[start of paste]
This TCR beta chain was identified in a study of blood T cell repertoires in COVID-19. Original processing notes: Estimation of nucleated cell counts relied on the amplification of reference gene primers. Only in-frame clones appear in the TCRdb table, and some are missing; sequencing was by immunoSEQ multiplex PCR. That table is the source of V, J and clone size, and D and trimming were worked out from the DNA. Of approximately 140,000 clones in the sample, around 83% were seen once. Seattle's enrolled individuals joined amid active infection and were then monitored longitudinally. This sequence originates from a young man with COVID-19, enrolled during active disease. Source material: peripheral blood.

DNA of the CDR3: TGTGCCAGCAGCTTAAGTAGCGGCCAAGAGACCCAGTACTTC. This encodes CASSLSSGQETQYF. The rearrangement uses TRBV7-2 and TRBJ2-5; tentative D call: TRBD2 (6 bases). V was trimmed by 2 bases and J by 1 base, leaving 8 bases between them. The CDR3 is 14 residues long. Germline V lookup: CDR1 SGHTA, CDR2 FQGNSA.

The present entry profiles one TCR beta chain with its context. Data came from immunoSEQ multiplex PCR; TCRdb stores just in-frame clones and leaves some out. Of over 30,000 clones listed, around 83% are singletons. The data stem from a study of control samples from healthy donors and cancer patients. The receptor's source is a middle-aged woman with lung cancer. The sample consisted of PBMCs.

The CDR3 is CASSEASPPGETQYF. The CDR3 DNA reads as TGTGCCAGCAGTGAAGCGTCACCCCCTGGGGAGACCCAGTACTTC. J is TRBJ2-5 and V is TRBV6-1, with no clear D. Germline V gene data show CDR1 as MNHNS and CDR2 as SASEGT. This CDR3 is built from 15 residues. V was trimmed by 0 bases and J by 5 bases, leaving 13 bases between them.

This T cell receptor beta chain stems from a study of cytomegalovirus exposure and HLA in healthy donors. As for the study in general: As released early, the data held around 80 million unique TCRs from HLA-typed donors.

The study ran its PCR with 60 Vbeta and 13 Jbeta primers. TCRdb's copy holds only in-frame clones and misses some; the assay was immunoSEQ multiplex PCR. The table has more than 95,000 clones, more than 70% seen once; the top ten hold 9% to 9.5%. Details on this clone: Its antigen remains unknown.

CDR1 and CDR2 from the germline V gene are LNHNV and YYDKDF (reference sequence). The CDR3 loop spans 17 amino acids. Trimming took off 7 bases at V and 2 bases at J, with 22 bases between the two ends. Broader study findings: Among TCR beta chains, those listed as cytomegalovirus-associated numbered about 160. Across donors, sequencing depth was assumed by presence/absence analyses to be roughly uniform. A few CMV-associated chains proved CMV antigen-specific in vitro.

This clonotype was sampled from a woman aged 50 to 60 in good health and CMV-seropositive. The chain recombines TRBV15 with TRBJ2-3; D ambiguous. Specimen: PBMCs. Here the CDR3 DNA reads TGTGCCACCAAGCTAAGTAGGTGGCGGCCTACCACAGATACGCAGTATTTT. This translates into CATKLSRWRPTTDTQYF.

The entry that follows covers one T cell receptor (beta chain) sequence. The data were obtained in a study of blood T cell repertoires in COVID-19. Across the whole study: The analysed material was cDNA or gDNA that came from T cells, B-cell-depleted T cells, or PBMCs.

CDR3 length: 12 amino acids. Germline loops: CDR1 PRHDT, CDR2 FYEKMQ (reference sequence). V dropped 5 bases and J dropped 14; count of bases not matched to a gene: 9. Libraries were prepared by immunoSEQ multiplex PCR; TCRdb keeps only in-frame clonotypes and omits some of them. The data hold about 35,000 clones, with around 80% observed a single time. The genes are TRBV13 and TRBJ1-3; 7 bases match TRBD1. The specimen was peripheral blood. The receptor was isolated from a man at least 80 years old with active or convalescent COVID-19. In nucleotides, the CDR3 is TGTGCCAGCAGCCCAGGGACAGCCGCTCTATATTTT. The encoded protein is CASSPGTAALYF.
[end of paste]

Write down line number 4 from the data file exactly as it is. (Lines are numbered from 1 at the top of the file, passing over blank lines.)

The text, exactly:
The CDR3 is CASSEASPPGETQYF. The CDR3 DNA reads as TGTGCCAGCAGTGAAGCGTCACCCCCTGGGGAGACCCAGTACTTC. J is TRBJ2-5 and V is TRBV6-1, with no clear D. Germline V gene data show CDR1 as MNHNS and CDR2 as SASEGT. This CDR3 is built from 15 residues. V was trimmed by 0 bases and J by 5 bases, leaving 13 bases between them.